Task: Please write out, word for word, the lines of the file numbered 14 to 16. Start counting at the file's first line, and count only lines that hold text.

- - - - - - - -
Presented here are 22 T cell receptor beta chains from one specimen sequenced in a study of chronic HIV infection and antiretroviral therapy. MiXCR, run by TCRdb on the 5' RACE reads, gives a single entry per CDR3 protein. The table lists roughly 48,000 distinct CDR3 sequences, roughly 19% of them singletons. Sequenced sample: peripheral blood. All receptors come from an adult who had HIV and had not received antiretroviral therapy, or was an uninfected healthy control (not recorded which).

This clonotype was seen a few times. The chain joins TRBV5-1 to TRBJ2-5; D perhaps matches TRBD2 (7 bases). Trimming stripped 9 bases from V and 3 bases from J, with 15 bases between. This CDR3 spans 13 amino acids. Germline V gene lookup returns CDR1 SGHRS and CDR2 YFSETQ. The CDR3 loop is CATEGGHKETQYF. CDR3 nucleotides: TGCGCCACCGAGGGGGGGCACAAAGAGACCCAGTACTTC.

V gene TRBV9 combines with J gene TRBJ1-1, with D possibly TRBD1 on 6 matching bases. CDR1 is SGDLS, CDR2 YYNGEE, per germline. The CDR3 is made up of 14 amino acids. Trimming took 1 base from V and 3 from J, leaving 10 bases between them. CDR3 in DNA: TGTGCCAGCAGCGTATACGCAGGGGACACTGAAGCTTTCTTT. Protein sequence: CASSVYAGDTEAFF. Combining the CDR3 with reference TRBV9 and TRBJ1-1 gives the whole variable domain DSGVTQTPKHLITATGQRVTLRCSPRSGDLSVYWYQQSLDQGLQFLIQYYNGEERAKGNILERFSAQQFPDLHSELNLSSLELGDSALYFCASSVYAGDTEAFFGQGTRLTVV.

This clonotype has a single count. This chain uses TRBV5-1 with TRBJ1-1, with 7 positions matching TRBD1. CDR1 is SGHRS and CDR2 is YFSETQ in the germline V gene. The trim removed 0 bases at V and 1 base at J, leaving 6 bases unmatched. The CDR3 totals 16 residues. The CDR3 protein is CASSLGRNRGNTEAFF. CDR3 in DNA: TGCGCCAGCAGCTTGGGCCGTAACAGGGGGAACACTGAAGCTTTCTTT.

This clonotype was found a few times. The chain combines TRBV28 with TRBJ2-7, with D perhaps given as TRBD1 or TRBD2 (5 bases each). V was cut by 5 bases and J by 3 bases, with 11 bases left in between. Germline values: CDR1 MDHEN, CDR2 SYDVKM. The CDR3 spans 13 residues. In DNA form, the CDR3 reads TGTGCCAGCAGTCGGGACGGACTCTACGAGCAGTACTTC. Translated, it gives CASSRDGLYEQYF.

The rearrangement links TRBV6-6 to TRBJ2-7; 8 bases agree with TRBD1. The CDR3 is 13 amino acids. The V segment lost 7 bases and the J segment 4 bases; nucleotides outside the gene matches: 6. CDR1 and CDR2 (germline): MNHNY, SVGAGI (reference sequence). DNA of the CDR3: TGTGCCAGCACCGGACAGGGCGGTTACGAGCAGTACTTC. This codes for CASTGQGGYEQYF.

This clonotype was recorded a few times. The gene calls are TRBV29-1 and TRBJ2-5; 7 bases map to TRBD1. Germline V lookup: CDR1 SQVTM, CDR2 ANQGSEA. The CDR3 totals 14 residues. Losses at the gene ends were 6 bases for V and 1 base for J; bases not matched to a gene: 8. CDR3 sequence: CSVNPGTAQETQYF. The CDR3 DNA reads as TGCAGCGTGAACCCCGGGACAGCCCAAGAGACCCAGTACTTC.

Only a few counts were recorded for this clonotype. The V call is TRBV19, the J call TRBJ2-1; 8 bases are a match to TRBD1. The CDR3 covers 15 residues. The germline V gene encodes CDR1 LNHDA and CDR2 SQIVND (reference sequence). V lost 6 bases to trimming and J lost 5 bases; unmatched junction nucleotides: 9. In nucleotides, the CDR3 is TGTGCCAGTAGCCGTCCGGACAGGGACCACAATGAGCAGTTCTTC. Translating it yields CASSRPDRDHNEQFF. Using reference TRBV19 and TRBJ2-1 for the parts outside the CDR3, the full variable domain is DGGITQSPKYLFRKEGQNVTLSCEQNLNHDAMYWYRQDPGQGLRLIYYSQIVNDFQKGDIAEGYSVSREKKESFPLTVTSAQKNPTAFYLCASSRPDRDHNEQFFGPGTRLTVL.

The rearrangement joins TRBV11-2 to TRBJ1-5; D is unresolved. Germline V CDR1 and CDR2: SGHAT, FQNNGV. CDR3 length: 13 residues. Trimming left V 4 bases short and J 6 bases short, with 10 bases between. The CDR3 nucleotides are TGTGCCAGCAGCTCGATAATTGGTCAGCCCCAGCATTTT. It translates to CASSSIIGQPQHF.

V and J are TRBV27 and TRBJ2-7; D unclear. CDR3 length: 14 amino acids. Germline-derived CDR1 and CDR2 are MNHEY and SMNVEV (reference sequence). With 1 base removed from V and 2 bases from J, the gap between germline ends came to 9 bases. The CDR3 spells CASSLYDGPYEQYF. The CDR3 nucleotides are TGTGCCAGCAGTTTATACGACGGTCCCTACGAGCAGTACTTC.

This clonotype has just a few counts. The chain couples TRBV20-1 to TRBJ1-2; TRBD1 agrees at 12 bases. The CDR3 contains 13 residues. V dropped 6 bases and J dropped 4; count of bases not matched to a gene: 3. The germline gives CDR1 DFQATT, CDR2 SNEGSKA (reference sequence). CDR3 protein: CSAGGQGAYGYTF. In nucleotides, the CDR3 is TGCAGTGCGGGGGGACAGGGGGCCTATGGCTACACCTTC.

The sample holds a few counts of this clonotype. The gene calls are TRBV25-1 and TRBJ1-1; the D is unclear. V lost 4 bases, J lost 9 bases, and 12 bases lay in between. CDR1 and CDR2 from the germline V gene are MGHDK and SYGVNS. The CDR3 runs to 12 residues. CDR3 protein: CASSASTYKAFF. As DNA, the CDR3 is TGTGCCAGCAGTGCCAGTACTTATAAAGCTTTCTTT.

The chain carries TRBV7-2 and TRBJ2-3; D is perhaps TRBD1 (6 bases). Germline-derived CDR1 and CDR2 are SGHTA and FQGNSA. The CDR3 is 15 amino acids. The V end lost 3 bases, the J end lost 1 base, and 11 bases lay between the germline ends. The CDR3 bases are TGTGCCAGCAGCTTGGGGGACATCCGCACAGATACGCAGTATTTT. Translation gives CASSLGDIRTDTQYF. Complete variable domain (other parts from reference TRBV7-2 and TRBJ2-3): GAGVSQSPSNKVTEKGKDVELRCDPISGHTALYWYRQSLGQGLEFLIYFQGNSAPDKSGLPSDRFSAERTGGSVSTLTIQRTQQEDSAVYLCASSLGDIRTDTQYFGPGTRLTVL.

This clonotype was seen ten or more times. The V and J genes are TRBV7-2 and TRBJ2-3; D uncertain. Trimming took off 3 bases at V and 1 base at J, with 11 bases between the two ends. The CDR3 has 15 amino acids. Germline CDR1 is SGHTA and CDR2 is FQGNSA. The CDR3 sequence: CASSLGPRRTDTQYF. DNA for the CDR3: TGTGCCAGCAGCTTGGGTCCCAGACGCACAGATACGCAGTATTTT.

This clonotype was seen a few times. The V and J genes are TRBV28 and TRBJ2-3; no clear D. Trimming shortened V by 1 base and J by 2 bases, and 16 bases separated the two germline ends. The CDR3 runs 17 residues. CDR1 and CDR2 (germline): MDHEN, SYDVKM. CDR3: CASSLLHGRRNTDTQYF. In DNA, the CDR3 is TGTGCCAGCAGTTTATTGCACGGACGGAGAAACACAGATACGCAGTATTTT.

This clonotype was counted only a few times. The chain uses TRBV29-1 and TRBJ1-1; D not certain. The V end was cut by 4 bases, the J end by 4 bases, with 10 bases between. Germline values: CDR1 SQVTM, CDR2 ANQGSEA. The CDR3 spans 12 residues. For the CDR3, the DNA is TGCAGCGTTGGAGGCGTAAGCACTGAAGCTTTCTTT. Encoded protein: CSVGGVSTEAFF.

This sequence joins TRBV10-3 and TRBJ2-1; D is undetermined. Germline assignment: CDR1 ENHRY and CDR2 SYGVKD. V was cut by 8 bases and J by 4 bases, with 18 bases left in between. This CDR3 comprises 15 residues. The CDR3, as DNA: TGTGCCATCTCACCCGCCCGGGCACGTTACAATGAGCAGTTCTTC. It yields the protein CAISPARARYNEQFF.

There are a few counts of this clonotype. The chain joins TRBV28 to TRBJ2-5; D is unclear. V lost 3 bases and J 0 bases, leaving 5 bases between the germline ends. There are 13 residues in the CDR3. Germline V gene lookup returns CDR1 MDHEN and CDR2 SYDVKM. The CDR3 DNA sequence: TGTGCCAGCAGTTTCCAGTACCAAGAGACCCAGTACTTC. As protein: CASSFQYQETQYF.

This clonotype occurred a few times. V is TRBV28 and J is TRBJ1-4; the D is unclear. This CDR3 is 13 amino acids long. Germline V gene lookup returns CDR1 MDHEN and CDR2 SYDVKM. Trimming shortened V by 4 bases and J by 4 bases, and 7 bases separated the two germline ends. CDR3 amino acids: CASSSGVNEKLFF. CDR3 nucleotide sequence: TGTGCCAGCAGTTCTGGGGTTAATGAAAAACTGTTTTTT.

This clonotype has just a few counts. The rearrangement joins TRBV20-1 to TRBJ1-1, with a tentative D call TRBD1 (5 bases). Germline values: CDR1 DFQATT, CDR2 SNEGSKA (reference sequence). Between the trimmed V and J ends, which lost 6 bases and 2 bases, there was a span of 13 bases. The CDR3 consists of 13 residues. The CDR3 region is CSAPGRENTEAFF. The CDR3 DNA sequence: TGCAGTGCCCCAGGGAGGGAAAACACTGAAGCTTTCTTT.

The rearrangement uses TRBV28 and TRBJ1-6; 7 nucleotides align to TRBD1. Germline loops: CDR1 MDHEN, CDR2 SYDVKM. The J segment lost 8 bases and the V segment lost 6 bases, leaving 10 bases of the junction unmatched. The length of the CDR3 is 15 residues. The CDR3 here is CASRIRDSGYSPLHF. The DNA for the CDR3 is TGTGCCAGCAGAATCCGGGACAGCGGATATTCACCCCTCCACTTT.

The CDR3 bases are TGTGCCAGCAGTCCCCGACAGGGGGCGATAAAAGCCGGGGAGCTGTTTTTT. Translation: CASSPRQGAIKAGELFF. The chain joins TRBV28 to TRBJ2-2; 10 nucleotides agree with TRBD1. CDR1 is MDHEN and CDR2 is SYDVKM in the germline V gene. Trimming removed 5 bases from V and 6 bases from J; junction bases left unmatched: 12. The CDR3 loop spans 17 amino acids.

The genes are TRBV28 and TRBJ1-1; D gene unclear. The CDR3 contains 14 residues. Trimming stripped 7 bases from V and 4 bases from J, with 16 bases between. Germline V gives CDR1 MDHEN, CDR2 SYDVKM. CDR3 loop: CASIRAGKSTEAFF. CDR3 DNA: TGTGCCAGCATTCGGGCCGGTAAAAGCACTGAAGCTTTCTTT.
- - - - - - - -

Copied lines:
This clonotype was seen ten or more times. The V and J genes are TRBV7-2 and TRBJ2-3; D uncertain. Trimming took off 3 bases at V and 1 base at J, with 11 bases between the two ends. The CDR3 has 15 amino acids. Germline CDR1 is SGHTA and CDR2 is FQGNSA. The CDR3 sequence: CASSLGPRRTDTQYF. DNA for the CDR3: TGTGCCAGCAGCTTGGGTCCCAGACGCACAGATACGCAGTATTTT.

This clonotype was seen a few times. The V and J genes are TRBV28 and TRBJ2-3; no clear D. Trimming shortened V by 1 base and J by 2 bases, and 16 bases separated the two germline ends. The CDR3 runs 17 residues. CDR1 and CDR2 (germline): MDHEN, SYDVKM. CDR3: CASSLLHGRRNTDTQYF. In DNA, the CDR3 is TGTGCCAGCAGTTTATTGCACGGACGGAGAAACACAGATACGCAGTATTTT.

This clonotype was counted only a few times. The chain uses TRBV29-1 and TRBJ1-1; D not certain. The V end was cut by 4 bases, the J end by 4 bases, with 10 bases between. Germline values: CDR1 SQVTM, CDR2 ANQGSEA. The CDR3 spans 12 residues. For the CDR3, the DNA is TGCAGCGTTGGAGGCGTAAGCACTGAAGCTTTCTTT. Encoded protein: CSVGGVSTEAFF.